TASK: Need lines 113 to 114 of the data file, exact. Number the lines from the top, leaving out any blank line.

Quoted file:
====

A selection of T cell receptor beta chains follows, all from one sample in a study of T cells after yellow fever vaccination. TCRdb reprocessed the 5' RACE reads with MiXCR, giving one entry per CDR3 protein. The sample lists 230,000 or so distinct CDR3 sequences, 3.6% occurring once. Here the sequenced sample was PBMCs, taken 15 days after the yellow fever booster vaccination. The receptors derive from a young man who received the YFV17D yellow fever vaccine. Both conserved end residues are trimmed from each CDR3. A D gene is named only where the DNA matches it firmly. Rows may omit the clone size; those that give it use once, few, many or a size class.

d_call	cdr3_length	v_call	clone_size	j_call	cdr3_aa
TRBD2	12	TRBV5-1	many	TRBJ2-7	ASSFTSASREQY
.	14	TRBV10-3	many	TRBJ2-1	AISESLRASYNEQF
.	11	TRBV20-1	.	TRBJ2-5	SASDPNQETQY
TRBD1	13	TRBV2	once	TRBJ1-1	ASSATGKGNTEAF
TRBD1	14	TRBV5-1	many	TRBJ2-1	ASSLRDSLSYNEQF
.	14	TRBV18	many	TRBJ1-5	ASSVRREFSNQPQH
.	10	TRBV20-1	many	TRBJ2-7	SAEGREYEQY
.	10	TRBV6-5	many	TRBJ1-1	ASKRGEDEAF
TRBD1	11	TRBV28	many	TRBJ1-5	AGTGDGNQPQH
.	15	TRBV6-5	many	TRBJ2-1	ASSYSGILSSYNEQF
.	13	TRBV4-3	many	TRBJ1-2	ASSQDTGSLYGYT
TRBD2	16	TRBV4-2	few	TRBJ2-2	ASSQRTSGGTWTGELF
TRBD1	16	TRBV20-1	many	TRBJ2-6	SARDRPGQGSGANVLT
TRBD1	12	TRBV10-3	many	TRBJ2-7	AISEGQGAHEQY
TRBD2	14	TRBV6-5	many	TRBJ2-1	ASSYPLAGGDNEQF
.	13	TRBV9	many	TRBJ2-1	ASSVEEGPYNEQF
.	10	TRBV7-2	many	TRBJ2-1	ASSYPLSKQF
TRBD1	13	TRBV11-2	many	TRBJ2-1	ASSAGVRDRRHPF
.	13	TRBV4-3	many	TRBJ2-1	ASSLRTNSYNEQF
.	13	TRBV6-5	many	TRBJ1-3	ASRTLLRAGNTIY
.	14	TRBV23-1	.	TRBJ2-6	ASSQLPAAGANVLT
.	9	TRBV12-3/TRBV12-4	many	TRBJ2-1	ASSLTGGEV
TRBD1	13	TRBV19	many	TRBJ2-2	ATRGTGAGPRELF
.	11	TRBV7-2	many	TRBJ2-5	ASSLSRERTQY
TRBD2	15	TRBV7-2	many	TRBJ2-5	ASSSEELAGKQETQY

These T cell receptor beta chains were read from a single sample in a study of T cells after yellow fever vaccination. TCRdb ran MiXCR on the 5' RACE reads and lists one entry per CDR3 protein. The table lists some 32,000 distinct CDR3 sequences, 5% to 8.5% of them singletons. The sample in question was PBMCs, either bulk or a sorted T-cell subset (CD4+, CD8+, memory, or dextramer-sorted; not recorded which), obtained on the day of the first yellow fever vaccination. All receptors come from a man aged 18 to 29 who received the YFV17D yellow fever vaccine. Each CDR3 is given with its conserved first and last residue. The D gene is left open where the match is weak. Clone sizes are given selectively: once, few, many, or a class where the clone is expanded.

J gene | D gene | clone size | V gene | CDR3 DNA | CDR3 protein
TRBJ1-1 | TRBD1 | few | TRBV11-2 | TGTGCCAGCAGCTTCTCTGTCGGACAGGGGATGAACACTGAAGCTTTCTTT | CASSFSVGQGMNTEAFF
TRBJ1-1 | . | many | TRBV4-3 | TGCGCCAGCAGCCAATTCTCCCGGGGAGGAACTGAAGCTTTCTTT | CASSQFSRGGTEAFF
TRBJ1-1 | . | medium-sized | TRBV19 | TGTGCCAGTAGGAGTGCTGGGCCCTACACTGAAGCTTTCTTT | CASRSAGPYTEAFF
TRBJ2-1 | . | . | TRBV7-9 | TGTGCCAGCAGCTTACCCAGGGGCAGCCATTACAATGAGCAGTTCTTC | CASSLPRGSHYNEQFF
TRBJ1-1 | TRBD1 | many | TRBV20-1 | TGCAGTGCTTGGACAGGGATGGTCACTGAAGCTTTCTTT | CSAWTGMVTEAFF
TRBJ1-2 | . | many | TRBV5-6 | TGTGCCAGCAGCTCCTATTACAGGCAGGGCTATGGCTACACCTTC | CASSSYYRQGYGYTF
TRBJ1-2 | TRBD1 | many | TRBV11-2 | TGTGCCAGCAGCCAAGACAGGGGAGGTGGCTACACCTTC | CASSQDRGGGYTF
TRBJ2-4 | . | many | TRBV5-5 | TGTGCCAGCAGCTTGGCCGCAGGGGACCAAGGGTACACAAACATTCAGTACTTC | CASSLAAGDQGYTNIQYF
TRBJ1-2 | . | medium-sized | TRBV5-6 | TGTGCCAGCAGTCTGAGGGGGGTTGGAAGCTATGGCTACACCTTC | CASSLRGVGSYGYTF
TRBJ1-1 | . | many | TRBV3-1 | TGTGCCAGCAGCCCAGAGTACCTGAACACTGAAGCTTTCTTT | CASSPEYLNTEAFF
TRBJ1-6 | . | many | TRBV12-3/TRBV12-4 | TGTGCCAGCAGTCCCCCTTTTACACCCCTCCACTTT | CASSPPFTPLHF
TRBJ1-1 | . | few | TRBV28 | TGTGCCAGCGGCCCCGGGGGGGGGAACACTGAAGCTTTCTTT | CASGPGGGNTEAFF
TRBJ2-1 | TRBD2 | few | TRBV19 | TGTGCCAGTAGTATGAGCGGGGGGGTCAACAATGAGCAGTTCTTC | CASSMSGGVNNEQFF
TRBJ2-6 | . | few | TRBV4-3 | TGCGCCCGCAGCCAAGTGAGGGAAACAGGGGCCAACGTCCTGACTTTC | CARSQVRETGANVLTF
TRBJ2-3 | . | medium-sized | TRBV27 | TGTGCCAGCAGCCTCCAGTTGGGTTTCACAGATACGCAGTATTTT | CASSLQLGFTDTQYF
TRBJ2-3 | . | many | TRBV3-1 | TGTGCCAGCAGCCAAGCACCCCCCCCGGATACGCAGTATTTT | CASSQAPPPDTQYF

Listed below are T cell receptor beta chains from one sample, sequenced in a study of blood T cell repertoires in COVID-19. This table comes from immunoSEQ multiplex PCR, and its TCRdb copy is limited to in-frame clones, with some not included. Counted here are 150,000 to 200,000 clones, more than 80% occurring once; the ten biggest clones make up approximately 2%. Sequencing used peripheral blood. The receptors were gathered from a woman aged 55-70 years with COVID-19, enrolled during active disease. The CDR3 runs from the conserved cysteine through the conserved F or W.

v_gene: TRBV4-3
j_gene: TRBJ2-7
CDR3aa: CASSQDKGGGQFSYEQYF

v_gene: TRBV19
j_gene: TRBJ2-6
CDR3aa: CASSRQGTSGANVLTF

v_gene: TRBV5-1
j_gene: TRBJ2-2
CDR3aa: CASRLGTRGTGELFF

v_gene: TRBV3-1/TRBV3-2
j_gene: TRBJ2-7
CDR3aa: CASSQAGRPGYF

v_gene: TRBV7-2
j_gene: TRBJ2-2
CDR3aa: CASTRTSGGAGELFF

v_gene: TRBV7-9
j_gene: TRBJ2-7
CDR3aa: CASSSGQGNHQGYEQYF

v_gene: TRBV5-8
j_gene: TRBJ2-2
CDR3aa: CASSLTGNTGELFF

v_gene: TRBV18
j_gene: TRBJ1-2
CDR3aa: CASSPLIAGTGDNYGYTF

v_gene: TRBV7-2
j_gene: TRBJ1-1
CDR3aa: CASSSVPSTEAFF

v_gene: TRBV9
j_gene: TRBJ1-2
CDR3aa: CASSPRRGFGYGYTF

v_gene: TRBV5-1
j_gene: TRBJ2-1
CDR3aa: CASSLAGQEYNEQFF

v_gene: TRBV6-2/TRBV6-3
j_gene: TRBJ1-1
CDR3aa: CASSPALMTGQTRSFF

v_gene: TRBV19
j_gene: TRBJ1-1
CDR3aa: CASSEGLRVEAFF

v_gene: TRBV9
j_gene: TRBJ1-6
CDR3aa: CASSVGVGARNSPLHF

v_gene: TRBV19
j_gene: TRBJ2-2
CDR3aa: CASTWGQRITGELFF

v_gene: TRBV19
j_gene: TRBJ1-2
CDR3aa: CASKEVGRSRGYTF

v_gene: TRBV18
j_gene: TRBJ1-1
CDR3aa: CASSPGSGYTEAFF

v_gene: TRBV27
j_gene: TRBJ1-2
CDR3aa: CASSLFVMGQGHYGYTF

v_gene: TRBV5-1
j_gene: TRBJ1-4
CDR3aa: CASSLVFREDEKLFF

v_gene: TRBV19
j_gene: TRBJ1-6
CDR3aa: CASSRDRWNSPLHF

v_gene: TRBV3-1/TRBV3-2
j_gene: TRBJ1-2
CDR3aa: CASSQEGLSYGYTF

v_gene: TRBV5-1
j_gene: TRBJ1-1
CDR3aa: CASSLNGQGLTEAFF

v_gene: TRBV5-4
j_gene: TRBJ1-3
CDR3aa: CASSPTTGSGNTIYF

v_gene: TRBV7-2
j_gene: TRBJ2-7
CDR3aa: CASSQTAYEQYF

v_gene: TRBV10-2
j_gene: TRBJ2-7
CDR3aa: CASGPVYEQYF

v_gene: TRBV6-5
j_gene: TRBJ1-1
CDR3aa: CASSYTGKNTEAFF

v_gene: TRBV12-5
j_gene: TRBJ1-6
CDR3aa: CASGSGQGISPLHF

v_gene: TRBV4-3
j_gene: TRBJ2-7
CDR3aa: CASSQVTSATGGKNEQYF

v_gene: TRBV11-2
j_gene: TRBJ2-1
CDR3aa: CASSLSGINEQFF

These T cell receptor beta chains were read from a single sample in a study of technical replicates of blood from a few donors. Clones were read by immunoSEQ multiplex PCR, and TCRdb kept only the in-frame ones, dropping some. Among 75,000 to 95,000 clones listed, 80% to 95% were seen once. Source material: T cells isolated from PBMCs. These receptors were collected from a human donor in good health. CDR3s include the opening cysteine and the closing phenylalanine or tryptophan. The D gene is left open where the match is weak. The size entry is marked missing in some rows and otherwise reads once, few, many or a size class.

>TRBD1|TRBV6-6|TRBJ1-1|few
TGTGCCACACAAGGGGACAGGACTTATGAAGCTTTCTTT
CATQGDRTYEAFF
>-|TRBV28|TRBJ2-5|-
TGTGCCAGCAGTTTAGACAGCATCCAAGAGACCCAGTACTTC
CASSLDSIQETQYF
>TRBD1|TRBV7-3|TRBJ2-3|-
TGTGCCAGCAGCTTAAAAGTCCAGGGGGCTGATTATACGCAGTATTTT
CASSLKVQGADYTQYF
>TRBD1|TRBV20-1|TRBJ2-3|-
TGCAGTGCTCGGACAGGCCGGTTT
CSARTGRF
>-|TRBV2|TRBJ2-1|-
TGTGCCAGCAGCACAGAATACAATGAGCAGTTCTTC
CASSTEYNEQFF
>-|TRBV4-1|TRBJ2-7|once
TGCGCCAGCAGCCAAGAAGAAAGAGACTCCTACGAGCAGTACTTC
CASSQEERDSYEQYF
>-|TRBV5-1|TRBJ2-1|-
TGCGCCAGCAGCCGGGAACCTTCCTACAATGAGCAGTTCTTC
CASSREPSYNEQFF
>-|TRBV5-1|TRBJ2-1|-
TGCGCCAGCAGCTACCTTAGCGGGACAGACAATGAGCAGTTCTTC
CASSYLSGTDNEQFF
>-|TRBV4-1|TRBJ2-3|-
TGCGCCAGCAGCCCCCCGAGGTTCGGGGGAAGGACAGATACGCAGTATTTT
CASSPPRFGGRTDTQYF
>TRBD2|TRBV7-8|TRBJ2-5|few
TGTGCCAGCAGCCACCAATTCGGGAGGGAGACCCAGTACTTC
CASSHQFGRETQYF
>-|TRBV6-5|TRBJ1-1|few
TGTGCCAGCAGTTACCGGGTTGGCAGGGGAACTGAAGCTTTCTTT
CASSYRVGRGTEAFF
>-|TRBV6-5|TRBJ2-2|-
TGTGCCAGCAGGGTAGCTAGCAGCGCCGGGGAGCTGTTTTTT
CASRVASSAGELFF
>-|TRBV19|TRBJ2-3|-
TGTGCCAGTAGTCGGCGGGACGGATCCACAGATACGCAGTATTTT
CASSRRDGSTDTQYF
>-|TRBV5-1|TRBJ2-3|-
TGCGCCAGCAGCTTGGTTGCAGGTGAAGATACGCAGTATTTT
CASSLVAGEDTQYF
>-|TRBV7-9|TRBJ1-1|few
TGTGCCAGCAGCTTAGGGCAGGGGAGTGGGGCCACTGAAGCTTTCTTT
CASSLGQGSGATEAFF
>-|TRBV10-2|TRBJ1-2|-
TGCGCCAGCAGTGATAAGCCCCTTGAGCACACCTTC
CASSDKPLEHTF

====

v_gene: TRBV5-4
j_gene: TRBJ1-3